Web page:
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This Caribbean island gained independence from the UK in 1966 and is famed for its 80-plus beaches. It also has an intriguing history: by 1650 it was the world’s biggest sugar producer, and its people, the Bajans, speak English with a distinct accent, spiced with words in West African-English pidgin.

And, of course, there is the rum. The island is considered the birthplace of the tipple as the Mount Gay distillery, founded in 1703, is believed to produce the region’s oldest rum. No doubt about it, Barbados is a destination that merits raising a glass.


Cruise ships dock at the Bridgetown Cruise Terminal, approximately a mile from the capital city.

The terminal has a range of shopping options, with up to 60 businesses including duty free outlets, clothing stores and plenty of places to pick up souvenirs. There is also a tourist information centre and internet access.

Local artists and school choirs entertain guests from time to time, as do steel and tuk bands.


Barbados is usually warm all year round. Shopping in Bridgetown is centred on Dacosta’s Mall and Cave Shepherd, although there are plenty of smaller, authentic Bajan shops dotted around the city. There are also four main shopping centres outside of Bridgetown – Sheraton Mall, Dome Mall, Sky Mall and the Limegrove Lifestyle Centre.

The Barbadian dollar is the main currency on the island. Buses are fairly regular, although a taxi could be a better alternative if time is of the essence.


Beaches: There’s plenty of choice for sun seekers in Barbados – some are suitable for water sports and surfing, while others are the epitome of relaxation. A smattering of some of the more popular locations include Mullins Beach on the west coast, Gibbes, also on the west of the island, and Enterprise (or Miami) Beach, which is popular with the locals. Safe to say, there’s a beach to suit all tastes.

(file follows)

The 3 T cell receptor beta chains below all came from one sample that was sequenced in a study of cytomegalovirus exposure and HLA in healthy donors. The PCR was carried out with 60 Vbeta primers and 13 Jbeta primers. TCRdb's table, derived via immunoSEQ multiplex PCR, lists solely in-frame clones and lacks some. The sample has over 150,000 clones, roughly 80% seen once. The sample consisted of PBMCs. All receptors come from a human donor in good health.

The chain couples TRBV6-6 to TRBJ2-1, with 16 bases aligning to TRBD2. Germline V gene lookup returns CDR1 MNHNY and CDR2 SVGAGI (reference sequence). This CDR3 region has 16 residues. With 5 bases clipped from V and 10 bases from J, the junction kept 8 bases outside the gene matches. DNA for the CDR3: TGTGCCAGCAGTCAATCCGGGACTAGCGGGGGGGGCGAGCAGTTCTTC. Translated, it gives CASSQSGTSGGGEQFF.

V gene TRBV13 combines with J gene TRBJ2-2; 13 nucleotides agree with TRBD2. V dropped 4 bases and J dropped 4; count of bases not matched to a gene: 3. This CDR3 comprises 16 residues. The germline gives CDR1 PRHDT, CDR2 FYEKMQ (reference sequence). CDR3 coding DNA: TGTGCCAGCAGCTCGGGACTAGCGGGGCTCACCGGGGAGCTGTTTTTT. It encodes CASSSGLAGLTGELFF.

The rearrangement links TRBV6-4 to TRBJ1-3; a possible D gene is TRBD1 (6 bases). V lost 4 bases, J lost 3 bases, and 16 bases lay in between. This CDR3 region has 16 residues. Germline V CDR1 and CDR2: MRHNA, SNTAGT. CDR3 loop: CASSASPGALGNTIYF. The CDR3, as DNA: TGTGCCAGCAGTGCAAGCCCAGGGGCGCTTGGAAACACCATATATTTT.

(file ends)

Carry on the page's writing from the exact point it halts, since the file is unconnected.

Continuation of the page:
Rum tour: Crack open a bottle of the island’s favourite tipple on a Barbados rum tour, which includes a visit to the Mount Gay Rum Factory – the oldest distillery on the island, followed by a trip to a number of rum shops. Additional visits to other distilleries are also included.

Historic Bridgetown: The UNESCO-listed historic Bridgetown and its garrison have played an important part in Barbadian history. Bridgetown port has been crucial for trade and the transfer of ideas and culture – Barbados was also the first port call for ships undertaking the transatlantic crossing. The garrison, of course, was present to ensure the island did not slip from English control.

Harrison’s Cave: One of the island’s most prominent natural attractions, this cave is full of stalactites hanging from the roof and stalagmites springing up from the ground. Opened to the public in 1981, Harrison’s Cave is approximately 2.3km long, and tours can last for up to three hours, depending on the type chosen.


  • Anyone who wants pristine beaches will feel right at home in Barbados
  • Clifftop restaurants serve traditional Caribbean cuisine
  • A trip of a lifetime for rum connoisseurs

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